The conference and exhibition “Resilience by Design” at the United Nations, held on December 1-12, 2014, highlights the work of Open Online Academy (OOAc.org) in creating post-disaster architectural designs. During the past year, OOAc has crowd-sourced projects for resilient schools and emergency shelters for the rebuilding of areas affected by natural disasters and wars. The event also marks the first anniversary of typhoon Haiyan in the Philippines and emphasized the need for sustainable solutions in response to the increasingly adverse effects of climate change. Using the powerful network of the online community, the solutions developed by OOAc assist governments, the private sector, international organizations and foundations to accomplish their mission in building resilient architecture for some of the most vulnerable communities in the world.
At Open Online Academy, architects, engineers and other professionals from all over the world take action to develop a global emergency response to the natural or man-made disasters that are increasingly occurring all over the world. Designers from the Academy came up with projects that could minimize the suffering and prevent the deaths of thousands of people, while helping war refugees and environmental migrants with the recovery efforts.
Natural disasters are happening more often due to climate change. While we cannot do much to stop them, architects and engineers can offer a temporary solution by designing transitional shelters for the recovery period. The 2010 earthquake in Haiti, the 2012 Hurricane Sandy in the USA, and the 2013 Typhoon Haiyan in the Philippines are just some of the examples of the devastating effects of natural disasters. They cannot be prevented, but providing adequate solutions for rebuilding in the aftermath can mitigate their effect.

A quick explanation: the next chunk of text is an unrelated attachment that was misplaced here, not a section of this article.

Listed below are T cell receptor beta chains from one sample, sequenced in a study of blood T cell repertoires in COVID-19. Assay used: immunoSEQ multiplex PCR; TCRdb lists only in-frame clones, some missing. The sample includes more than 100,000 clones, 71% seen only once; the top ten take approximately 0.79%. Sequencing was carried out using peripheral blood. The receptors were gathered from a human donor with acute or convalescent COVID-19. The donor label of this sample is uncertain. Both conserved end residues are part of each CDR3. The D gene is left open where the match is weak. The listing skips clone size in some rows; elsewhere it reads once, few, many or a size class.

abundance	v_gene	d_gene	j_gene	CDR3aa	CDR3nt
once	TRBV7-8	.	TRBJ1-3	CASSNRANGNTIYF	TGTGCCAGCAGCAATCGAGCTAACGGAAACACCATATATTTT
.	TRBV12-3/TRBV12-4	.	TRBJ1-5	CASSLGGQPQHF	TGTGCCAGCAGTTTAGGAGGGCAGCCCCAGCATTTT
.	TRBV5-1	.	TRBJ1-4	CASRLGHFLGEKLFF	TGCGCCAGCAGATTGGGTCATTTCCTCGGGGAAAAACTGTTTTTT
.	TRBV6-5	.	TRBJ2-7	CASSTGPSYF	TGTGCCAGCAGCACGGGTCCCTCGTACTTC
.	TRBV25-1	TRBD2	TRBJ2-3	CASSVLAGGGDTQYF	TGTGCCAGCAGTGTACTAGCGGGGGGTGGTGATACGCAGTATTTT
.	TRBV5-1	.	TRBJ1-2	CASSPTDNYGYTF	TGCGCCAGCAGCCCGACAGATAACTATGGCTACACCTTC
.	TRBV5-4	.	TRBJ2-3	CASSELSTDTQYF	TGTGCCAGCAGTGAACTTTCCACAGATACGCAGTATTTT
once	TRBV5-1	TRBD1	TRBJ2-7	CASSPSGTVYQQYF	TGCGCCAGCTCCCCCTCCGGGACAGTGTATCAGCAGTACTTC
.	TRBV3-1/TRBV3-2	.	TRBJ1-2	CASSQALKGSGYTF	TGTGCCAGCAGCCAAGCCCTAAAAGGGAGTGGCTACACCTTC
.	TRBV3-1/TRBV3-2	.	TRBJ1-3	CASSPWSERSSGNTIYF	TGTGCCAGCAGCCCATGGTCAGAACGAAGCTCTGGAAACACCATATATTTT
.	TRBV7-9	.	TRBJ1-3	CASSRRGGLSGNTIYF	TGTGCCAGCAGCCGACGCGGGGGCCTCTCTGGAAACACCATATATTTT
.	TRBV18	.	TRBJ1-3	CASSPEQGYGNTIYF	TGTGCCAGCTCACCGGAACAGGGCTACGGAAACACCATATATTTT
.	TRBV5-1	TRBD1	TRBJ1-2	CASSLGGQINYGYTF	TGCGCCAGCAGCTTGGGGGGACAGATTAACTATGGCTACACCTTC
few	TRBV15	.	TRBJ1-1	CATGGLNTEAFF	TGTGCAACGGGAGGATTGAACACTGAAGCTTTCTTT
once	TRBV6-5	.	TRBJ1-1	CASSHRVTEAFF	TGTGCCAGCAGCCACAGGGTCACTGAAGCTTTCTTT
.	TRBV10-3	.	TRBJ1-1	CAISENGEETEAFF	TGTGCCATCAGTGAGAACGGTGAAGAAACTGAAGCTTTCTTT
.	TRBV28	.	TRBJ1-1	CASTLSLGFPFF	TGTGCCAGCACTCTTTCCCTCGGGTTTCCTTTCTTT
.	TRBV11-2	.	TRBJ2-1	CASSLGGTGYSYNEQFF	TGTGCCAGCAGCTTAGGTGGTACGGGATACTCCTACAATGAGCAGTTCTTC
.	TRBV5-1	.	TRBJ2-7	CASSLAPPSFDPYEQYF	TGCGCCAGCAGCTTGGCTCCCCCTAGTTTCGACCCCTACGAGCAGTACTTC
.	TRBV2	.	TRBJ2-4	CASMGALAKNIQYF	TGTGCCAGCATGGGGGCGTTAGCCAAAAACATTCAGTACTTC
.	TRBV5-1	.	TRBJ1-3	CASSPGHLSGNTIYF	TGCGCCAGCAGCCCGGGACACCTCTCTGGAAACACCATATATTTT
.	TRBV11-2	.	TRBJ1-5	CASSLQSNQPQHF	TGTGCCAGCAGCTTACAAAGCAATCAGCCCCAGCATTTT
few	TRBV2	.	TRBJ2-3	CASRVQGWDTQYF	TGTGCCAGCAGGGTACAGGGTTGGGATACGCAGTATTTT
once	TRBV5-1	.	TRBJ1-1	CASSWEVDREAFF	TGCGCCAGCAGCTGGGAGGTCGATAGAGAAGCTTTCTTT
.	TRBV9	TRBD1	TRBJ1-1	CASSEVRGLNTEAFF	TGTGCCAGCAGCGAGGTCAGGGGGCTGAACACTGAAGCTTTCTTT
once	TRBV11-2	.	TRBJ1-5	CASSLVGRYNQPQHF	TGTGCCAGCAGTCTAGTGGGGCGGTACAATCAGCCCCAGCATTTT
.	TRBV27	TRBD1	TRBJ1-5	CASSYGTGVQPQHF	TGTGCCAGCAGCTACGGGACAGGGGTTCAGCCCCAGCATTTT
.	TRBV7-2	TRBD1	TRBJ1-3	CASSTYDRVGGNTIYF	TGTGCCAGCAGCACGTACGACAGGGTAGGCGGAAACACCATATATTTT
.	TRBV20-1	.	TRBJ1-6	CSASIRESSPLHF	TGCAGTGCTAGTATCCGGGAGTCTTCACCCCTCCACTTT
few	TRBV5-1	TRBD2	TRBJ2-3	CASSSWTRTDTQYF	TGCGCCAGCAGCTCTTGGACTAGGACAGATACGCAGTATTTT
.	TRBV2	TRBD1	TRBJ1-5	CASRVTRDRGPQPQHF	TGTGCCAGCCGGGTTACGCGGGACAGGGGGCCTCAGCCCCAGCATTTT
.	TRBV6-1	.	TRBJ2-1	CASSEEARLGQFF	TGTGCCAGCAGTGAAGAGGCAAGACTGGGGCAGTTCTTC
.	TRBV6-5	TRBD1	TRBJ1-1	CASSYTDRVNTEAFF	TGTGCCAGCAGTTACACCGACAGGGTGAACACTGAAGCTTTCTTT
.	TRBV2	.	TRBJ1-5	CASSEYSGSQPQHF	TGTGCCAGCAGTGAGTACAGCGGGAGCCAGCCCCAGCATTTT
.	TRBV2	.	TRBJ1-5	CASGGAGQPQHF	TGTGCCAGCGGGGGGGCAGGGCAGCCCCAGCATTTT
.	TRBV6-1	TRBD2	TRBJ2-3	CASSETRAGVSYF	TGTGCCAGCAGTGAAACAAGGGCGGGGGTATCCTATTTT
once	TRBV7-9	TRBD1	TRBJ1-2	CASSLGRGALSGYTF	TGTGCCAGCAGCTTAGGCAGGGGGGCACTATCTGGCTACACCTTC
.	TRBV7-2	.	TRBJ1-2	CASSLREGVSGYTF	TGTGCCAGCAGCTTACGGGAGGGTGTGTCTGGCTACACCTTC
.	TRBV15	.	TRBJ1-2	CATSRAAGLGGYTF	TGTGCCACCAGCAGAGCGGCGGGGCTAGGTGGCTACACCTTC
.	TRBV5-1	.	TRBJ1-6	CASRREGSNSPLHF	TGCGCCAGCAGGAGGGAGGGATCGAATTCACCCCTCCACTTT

The idea for the Designing Resilient Schools MOOC came after Typhoon Haiyan (Yolanda), which devastated portions of Southeast Asia, particularly the Philippines, on November 8, 2013. It is the deadliest Philippine typhoon on record with wind speeds at more than 300 km/h, killing at least 6,300 people in that country alone. The cyclone caused catastrophic destruction in the Visayas, the location where the participants in the online course designed the first crowd-sourced resilient schools.
Wars and other armed conflicts have devastating effect on people’s lives. In another online course, Designing Emergency Shelters, members of Open Online Academy designed alternatives for people who lost their homes and had to escape, leaving everything behind. The designs of emergency camps could minimize the psychological damage that refugees suffer from by creating a welcoming environment and their new temporary homes.
The projects for resilient schools and emergency shelters, created in the online courses by Open Online Academy, can help the victims of wars and natural disasters. The designs are affordable and easy to build, which could be implemented by OCHA, USAID, UNHCR, WBG, and other international organizations. The exhibit and conference at the United Nations in New York will showcase the results of these online collaborations and provide an alternative model of how international organizations can provide solutions to global problems and build a better world.